It may be that you didn’t intend using living theory in this way. Your intention was to map individual and shared experiences and influence others’ practice including those interested in teacher development in the highest positions.  I love the mapping and writing and find the themes, passions and struggles all very familiar and valid. But I don’t see much action in the research or much evidence of how the actions from the research has changed anything in classrooms or other places.  This is where I see a lost opportunity but not a problem for publishing this paper. I will try to explain how you could name it as a future research intention.


I was emotionally moved by the end of the paper when the team seemed so down-hearted by colleagues absent from the conference, people in power not seeing value in what you are doing and a feeling of hopelessness about it.   (I’ve been there)   It seems to me that if you all set about collecting evidence of how you use your values in your practice, you could show you that you make a difference and have a way to explain of why your values are important to effective educational practice. You could go further by using your values as standards for evaluating/ checking/validating/ demonstrating that you actually do as you claim. This could be the next phase of your research to restore hope and help find tangible persuasive evidence of your efficacy in presenting your knowledge beyond the group.  This is the evidence relevant to EJOLTS that is missing in the paper at present I believe.   I hope this makes sense. I am happy to hear your thoughts.

Robyn Pound




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Re: Values and Voice: An intricate braid of teaching and learning, knowers and known
by Judith McBride - Thursday, 13 April 2017, 5:09 PM
 

Dear Robyn,

Thank you for your encouraging review. I shall share it will the others and we will reply when next we meet.

Judy, for The Narrative Inquiry Group

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Re: Values and Voice: An intricate braid of teaching and learning, knowers and known
by Sonia Hutchison - Sunday, 16 April 2017, 11:48 AM
 

Dear Sabine, Lynda, Norma, Martin, Diane, Judith, Laurie, Sebastien, Denise, and Kristen,

Thank you for sharing your paper. Jack Whitehead has been telling me about it for weeks and waiting for it to be put up publicly, so it is a great excitement to read it. I have also been writing a joint paper which I have put up for review and had been struggling as to how to ensure our voices are both unique and joined together and of equal value. I find it interesting that in some ways we used a similar process but in some ways it was different. With so many authors yours is a braid whereas with two authors ours is more able to be jointly written as agreeing with two voices is a little easier than 10. I found myself imagining the text in different colours to make the words into the braid on the page. I am not suggesting you do this as it would make it difficult to read but I would be fascinated to know if it is possible to have an alternative version to show how each voice is braided in.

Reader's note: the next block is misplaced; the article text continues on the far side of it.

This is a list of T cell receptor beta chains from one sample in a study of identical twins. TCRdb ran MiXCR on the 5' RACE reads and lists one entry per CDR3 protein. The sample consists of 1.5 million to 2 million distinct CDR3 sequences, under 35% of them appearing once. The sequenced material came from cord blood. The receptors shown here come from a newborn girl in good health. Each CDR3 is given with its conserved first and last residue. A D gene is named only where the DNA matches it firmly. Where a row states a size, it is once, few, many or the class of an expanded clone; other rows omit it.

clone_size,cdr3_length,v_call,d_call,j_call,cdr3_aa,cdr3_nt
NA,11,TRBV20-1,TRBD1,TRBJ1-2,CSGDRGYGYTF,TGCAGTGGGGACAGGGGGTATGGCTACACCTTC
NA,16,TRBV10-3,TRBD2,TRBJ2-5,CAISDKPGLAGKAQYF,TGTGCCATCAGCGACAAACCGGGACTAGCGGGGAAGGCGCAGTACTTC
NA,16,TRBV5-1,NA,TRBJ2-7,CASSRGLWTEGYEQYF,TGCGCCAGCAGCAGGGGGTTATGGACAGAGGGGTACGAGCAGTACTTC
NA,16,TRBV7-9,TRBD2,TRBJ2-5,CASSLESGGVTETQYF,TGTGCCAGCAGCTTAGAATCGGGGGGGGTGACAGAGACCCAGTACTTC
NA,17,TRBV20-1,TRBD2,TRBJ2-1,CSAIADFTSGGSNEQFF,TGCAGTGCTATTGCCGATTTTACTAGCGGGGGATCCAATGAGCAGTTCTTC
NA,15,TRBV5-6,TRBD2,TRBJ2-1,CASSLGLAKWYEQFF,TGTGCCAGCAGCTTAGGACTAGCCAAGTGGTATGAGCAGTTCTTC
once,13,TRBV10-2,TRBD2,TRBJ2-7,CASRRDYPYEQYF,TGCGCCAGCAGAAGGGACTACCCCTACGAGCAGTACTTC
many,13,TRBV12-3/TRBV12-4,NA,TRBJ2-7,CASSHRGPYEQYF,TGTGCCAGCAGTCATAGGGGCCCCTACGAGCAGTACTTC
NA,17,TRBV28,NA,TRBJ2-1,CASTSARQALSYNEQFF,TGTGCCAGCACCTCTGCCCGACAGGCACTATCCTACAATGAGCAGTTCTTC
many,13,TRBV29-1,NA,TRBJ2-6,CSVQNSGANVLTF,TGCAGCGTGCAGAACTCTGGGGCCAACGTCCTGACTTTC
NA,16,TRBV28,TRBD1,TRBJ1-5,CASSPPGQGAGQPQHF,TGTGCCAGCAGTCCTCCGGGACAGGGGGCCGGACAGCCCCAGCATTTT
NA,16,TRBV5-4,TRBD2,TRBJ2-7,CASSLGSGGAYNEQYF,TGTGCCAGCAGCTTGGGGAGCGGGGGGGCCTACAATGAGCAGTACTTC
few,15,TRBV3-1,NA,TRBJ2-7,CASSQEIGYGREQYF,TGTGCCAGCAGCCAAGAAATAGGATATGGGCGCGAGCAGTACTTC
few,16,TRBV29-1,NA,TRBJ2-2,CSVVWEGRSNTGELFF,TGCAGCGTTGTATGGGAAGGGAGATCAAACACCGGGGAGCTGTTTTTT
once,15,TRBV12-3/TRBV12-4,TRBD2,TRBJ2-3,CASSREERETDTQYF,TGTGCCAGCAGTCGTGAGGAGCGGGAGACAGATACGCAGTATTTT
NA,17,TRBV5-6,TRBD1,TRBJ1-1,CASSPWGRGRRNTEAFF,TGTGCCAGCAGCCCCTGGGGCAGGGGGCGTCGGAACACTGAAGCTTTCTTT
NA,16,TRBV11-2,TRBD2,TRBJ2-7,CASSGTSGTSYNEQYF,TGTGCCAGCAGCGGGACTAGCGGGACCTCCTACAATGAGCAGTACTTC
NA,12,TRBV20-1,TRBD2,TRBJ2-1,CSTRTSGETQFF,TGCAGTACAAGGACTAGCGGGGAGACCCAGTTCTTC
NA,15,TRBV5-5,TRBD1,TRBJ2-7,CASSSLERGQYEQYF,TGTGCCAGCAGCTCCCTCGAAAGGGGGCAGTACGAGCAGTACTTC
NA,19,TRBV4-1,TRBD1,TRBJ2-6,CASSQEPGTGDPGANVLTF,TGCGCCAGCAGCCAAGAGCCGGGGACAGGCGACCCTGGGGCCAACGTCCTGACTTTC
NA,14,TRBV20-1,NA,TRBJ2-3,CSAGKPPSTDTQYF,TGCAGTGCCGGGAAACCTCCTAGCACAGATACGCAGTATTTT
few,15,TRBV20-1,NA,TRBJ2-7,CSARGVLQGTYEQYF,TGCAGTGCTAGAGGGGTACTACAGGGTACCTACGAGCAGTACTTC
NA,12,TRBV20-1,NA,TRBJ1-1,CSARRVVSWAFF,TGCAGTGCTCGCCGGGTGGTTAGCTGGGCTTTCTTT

I personally would also like a little more detail on the process - do you all write and then share your writings and then choose lines from all of your writings or are you all looking at your individual writing and choosing lines to braid in?

Thank you for sharing and for offering another way of writing together.

Sonia


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Re: Values and Voice: An intricate braid of teaching and learning, knowers and known
by Judith McBride - Friday, 28 April 2017, 3:46 PM
 

Dear Sonia,

Thank you for your comments on our EJOLTS submission.

We accept the idea of métissage as put forward by Hasebe-Ludt, Chambers and Leggo (2009), as a "...practical tool or strategy ...a site for writing and surviving in the interval between different cultures and languages ...a way of blurring and merging genres, texts and identities ..." (pp. 8-9).

Our unique voices are offered in the individual reflections on values. The lines of the braids are drawn from the individual pieces (pretty much) verbatim, and represent the merged and blurred voices. The lines selected may be offered by the author or by the listener. The products, the métissages, do not represent lost voices, rather newly found voices of hope, possibility and direction.

The idea of producing texts in color is an interesting one and appeals to our arts-based inclination. I wonder how editors and publishers would respond!

Again, many thanks.

Judy, on behalf of the Narrative Inquiry Group


Picture of Marie Huxtable
Re: Values and Voice: An intricate braid of teaching and learning, knowers and known